If you’re looking for a comprehensive guide to design patterns, our new course is ideal for you. In Swift Design Patterns, you’ll get 24 detailed videos totalling 3.5 hours of viewing time, in which you’ll learn some common design patterns that you can use over and over in many different languages.
In the previous tutorials, we took a look at the Realm Platform as well as the on-device Realm Database for iOS. In that post, you learned how to synchronize your app data locally as well as in the cloud. While this presents a complete solution for many developers, you may want to do more than just persist data, but also run server-side logic.
In this tutorial, I’ll continue from my previous tutorial on Realm Mobile Database for iOS where we learned about Realm Mobile Database, an on-device database alternative to Core Data. Realm has also developed an equally elegant and seamless server-side solution that syncs our data between our device and the cloud in real time.
Enumerations are a common design pattern in many programming languages. While you may be familiar with enumerations in C and Objective-C, Swift’s implementation of enumerations is significantly more powerful and flexible. In this quick tip, you’ll learn what’s special about enumerations in Swift, how to use them in your projects, and what makes them so powerful.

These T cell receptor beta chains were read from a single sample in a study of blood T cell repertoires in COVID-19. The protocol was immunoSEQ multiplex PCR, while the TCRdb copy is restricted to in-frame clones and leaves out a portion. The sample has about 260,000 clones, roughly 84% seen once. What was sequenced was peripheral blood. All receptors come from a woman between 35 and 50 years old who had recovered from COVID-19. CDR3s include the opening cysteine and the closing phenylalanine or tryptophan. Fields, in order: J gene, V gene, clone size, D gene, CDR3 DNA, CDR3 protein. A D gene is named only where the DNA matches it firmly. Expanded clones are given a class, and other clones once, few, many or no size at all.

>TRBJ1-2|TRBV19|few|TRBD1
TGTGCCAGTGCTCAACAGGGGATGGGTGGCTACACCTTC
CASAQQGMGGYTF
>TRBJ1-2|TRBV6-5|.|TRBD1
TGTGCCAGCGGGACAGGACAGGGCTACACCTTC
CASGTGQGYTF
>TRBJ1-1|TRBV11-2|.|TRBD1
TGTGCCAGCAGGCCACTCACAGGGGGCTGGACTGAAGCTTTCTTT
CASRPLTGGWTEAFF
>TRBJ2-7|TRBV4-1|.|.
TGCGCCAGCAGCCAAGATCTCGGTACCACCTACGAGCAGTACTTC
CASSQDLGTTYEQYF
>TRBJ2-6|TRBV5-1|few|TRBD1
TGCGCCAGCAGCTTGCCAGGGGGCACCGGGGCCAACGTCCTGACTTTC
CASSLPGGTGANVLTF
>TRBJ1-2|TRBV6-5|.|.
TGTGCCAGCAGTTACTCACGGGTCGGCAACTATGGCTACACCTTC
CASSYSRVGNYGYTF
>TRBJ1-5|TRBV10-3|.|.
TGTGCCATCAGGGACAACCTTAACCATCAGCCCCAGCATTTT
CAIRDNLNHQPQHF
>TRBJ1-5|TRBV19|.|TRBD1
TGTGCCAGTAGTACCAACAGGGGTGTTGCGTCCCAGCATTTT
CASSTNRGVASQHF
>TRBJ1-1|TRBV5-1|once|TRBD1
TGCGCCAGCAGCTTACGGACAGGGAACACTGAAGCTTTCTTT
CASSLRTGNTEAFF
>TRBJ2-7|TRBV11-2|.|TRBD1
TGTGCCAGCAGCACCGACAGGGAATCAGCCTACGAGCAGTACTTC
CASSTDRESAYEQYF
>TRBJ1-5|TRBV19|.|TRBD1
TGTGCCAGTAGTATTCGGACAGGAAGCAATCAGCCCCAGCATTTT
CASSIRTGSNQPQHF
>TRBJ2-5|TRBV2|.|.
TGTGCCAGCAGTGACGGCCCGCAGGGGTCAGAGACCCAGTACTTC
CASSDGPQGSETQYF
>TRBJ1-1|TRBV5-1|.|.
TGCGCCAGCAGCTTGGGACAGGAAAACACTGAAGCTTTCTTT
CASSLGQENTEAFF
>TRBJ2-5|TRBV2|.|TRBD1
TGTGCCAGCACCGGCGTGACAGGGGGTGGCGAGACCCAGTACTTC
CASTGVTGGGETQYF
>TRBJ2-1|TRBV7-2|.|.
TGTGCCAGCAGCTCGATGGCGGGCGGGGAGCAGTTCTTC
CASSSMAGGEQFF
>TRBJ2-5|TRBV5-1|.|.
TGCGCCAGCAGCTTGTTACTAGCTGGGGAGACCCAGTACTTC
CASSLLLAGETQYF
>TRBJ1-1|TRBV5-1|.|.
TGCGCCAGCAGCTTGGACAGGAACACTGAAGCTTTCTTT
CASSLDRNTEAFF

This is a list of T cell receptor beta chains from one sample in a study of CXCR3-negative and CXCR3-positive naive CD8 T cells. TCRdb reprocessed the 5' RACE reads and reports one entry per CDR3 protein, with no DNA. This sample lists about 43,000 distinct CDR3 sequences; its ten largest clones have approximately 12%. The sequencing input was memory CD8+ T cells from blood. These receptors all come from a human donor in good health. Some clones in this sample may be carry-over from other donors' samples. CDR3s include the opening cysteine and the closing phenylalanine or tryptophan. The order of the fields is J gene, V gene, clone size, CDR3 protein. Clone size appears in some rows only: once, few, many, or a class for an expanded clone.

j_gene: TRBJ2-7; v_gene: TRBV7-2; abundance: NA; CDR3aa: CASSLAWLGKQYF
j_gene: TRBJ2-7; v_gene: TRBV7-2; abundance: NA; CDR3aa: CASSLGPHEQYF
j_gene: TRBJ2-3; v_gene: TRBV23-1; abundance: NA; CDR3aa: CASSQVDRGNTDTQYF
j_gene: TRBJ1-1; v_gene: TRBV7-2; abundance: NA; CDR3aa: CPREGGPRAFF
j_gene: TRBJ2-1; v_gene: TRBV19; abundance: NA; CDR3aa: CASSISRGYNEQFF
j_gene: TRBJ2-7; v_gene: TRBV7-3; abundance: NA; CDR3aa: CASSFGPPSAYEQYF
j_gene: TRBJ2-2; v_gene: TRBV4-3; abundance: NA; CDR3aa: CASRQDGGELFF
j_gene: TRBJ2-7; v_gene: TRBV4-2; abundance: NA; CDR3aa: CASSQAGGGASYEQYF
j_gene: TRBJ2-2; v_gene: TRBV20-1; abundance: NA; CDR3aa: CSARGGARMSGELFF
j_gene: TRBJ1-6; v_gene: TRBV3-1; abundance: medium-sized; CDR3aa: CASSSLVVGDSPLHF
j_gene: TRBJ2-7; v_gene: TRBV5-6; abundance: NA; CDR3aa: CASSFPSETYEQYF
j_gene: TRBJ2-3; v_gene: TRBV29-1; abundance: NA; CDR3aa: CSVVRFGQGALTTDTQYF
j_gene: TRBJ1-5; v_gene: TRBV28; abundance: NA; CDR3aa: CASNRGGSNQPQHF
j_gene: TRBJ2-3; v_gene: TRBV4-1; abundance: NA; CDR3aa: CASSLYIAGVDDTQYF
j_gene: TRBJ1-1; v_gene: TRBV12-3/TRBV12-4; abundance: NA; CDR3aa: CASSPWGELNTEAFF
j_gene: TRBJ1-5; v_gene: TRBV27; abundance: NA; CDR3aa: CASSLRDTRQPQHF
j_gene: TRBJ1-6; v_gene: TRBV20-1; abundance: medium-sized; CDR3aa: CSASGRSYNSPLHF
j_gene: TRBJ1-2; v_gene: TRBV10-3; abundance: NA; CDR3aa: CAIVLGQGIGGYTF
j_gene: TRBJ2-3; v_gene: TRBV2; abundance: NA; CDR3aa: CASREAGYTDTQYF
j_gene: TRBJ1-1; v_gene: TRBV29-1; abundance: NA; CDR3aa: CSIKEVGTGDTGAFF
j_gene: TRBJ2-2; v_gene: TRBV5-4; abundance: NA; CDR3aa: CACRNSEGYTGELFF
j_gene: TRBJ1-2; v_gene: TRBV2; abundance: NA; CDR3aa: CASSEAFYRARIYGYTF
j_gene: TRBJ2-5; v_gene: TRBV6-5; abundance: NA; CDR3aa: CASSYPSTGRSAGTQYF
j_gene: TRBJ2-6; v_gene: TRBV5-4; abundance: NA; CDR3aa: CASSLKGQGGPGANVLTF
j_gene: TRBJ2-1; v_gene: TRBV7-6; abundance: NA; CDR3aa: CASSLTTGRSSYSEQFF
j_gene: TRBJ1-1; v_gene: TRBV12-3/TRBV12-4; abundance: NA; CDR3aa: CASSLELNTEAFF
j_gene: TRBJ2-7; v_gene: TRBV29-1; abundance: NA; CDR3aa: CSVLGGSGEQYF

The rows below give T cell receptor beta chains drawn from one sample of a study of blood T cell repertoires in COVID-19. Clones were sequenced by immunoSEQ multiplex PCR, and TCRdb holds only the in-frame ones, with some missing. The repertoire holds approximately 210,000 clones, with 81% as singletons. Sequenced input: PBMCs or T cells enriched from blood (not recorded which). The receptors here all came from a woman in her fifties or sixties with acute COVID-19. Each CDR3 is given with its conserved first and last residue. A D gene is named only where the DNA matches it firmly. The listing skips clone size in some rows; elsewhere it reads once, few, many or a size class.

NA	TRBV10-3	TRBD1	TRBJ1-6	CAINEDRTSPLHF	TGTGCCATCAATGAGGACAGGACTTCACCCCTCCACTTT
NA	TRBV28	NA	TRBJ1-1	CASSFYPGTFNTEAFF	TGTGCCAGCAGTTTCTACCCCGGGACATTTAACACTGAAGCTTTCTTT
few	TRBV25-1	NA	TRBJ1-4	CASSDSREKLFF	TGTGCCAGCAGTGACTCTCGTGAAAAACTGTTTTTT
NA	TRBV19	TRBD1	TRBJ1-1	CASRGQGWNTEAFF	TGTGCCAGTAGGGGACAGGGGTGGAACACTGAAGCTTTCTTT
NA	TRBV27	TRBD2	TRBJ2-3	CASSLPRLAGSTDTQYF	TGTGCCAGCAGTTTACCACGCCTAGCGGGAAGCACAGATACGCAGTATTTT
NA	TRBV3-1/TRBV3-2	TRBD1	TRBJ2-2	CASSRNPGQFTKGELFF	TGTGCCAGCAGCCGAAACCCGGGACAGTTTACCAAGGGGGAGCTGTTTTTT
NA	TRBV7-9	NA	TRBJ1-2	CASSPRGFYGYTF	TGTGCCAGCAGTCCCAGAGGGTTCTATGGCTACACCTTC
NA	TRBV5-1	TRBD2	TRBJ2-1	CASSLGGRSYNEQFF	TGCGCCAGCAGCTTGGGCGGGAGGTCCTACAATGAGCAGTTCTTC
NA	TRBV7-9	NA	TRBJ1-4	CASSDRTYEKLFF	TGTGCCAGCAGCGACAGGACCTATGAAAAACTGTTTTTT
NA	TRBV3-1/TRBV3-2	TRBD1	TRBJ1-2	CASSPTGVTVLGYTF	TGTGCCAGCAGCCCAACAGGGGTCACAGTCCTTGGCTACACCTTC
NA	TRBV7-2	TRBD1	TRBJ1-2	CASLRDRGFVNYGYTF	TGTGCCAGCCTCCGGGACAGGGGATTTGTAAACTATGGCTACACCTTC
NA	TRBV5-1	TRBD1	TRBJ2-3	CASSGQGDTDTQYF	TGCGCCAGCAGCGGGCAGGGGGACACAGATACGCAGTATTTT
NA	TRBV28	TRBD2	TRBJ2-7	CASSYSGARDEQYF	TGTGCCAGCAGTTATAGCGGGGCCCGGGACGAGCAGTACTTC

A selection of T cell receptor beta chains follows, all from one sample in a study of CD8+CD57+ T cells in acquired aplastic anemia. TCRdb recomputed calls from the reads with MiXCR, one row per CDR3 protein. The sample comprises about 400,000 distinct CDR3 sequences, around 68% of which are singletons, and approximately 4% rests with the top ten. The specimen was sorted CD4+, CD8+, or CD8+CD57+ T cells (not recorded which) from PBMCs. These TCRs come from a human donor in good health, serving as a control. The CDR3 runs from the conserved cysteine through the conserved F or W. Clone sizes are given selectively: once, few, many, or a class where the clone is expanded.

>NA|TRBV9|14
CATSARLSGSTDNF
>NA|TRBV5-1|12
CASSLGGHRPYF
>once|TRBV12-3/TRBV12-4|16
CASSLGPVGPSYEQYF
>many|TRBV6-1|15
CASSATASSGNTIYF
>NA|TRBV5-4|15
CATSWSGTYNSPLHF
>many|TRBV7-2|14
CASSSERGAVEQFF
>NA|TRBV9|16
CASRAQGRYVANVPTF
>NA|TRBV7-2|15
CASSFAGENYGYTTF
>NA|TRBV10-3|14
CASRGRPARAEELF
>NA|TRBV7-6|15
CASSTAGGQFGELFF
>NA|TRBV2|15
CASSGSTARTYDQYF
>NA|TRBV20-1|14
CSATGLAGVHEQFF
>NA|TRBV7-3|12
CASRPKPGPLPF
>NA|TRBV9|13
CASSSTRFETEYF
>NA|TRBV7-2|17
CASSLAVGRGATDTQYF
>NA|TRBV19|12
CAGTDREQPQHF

In the previous lesson of Swift From Scratch, we created a functional to-do application. The data model could use some love, though. In this final lesson, we’re going to refactor the data model by implementing a custom model class.
In the previous lesson, we added the ability to create to-do items. While this addition has made the application a bit more useful, it would also be convenient to add the ability to mark items as done and delete items. That’s what we’ll focus on in this lesson.
In the previous lesson, you created a simple Swift project in Xcode, a basic to-do application. In this installment of Swift From Scratch, we’re going to add the ability to create to-do items. Along the way, you learn about actions, delegation, and properties.
If you’ve read the previous lessons of this series, you should have a good grasp of the fundamentals of the Swift programming language by now. We talked about variables, constants, and functions, and in the previous lesson we covered the basics of object-oriented programming in Swift.
If you’ve worked with blocks in C or Objective-C or lambdas in Ruby, then you won’t have a hard time wrapping your head around the concept of closures. Closures are nothing more than blocks of functionality that you can pass around in your code.
Up to now, we’ve covered the basics of the Swift programming language. If you followed along, you should now have a solid understanding of variables, constants, functions, and closures. It’s now time to use what we’ve learned and apply that knowledge to the object-oriented structures of Swift.
Are you ready to get beyond the basics of iOS app programming and tackle some more advanced topics?